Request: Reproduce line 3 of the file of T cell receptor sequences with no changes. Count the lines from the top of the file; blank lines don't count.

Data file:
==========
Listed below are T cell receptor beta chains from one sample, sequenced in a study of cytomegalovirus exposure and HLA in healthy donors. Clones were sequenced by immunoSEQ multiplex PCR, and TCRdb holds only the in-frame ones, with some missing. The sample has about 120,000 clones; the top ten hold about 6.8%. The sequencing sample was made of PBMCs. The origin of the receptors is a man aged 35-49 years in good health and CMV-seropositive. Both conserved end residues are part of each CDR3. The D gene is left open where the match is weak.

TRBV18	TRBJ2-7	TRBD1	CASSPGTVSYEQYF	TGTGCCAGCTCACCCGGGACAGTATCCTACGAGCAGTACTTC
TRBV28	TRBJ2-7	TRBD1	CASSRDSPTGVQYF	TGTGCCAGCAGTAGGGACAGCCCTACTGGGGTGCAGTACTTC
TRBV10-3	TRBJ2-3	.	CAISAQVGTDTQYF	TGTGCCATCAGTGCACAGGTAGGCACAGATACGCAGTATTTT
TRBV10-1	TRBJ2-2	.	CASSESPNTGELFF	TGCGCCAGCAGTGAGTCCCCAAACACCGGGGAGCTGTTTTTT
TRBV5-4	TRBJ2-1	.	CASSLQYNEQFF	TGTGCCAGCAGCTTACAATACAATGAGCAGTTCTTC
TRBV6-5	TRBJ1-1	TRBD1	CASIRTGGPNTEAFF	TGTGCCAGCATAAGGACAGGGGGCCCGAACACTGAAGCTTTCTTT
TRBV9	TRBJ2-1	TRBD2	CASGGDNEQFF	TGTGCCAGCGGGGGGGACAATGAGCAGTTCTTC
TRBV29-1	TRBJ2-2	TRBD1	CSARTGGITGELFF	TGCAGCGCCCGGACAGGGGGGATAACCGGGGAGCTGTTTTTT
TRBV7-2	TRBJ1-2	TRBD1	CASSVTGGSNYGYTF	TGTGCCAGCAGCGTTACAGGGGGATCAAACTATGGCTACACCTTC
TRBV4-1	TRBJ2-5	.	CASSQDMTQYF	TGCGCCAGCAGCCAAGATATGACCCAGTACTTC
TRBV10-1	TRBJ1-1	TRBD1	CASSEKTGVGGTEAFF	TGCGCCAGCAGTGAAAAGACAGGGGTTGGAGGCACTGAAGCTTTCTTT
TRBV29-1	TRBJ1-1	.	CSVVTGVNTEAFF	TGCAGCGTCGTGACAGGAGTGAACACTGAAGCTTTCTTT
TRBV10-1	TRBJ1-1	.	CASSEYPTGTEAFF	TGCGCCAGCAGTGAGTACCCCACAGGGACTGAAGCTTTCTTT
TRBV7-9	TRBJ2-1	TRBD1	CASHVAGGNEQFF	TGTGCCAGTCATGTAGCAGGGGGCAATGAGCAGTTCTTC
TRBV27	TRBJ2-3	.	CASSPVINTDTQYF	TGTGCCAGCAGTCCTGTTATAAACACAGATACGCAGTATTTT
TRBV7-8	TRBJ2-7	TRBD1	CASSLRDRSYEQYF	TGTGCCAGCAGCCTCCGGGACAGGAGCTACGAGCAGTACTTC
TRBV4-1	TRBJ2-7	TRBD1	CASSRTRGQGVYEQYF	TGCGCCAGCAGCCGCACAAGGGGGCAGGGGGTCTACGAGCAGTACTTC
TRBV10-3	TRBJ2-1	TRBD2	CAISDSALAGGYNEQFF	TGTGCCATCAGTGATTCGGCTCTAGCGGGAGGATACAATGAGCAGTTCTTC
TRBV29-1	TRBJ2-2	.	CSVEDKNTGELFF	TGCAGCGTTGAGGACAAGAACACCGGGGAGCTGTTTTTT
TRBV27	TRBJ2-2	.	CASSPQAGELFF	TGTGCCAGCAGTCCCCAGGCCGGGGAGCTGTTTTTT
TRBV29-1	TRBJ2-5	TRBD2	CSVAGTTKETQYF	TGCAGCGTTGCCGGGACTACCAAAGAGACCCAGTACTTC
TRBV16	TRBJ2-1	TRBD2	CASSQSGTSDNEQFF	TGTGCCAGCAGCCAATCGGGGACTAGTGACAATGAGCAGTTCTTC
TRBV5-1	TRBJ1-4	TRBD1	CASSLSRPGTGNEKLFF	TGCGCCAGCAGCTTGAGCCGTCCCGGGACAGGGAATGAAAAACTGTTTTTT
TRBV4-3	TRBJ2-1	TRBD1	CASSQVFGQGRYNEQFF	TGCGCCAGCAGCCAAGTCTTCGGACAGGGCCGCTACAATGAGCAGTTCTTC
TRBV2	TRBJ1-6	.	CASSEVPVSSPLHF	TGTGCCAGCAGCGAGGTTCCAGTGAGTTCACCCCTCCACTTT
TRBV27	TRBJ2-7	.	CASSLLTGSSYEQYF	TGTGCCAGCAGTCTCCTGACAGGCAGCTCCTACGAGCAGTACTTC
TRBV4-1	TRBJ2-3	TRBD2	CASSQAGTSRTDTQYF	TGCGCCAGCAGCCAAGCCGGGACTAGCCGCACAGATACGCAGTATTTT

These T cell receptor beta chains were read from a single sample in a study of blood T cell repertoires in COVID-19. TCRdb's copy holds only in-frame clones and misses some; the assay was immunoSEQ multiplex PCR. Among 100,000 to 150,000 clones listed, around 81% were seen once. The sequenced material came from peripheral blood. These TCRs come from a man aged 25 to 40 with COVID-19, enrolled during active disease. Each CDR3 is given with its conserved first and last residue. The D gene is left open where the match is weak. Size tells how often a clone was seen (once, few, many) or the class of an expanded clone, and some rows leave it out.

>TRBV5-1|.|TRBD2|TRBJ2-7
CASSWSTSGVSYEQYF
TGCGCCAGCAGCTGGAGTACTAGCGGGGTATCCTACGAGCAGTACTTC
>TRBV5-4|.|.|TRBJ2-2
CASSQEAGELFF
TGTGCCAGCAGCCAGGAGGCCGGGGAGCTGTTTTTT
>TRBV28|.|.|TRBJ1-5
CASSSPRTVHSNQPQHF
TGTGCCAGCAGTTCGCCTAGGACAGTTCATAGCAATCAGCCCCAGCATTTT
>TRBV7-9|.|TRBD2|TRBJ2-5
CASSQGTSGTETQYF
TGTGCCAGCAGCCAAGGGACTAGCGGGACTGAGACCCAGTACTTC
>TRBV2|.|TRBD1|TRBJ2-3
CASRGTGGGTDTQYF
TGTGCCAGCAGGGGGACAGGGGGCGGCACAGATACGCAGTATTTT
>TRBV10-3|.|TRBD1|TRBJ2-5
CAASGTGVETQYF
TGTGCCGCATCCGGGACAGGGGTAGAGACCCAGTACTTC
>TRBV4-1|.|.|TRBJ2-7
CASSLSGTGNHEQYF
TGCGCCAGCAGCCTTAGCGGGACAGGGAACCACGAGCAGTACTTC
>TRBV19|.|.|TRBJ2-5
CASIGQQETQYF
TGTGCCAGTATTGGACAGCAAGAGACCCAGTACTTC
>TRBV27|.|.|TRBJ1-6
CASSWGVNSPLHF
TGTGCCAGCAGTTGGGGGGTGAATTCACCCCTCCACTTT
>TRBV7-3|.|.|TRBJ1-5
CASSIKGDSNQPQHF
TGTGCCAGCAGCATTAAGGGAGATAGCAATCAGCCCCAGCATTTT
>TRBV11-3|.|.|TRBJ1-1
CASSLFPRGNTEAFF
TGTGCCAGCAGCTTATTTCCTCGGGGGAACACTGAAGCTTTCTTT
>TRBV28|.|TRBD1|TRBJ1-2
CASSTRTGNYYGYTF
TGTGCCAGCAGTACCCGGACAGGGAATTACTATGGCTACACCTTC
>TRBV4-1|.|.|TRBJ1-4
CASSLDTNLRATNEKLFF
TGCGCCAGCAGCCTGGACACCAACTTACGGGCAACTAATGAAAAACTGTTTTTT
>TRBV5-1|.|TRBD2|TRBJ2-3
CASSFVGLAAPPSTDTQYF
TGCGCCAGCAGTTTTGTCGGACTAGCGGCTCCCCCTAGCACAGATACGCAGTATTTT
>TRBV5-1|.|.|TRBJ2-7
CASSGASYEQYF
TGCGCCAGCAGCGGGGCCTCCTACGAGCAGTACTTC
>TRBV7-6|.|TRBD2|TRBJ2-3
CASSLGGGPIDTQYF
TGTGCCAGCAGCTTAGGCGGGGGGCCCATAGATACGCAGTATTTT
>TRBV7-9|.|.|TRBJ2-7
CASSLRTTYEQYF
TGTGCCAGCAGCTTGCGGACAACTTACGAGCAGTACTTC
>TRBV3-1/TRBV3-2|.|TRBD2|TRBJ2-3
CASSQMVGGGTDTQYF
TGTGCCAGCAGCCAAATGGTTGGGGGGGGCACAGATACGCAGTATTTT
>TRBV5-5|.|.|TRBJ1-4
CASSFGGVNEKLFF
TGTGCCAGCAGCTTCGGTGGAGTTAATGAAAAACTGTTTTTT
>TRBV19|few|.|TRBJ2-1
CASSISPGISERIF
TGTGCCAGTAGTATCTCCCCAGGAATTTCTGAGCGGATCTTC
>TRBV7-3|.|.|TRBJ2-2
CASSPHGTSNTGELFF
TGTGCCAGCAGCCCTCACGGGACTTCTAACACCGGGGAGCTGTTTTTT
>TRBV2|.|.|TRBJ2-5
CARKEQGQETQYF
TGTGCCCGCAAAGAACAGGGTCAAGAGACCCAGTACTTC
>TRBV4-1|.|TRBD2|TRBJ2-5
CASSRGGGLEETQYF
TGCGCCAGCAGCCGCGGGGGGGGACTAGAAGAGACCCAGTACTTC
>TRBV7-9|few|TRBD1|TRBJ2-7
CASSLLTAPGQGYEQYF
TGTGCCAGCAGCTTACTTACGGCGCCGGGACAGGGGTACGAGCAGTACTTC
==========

TRBV28	TRBJ2-7	TRBD1	CASSRDSPTGVQYF	TGTGCCAGCAGTAGGGACAGCCCTACTGGGGTGCAGTACTTC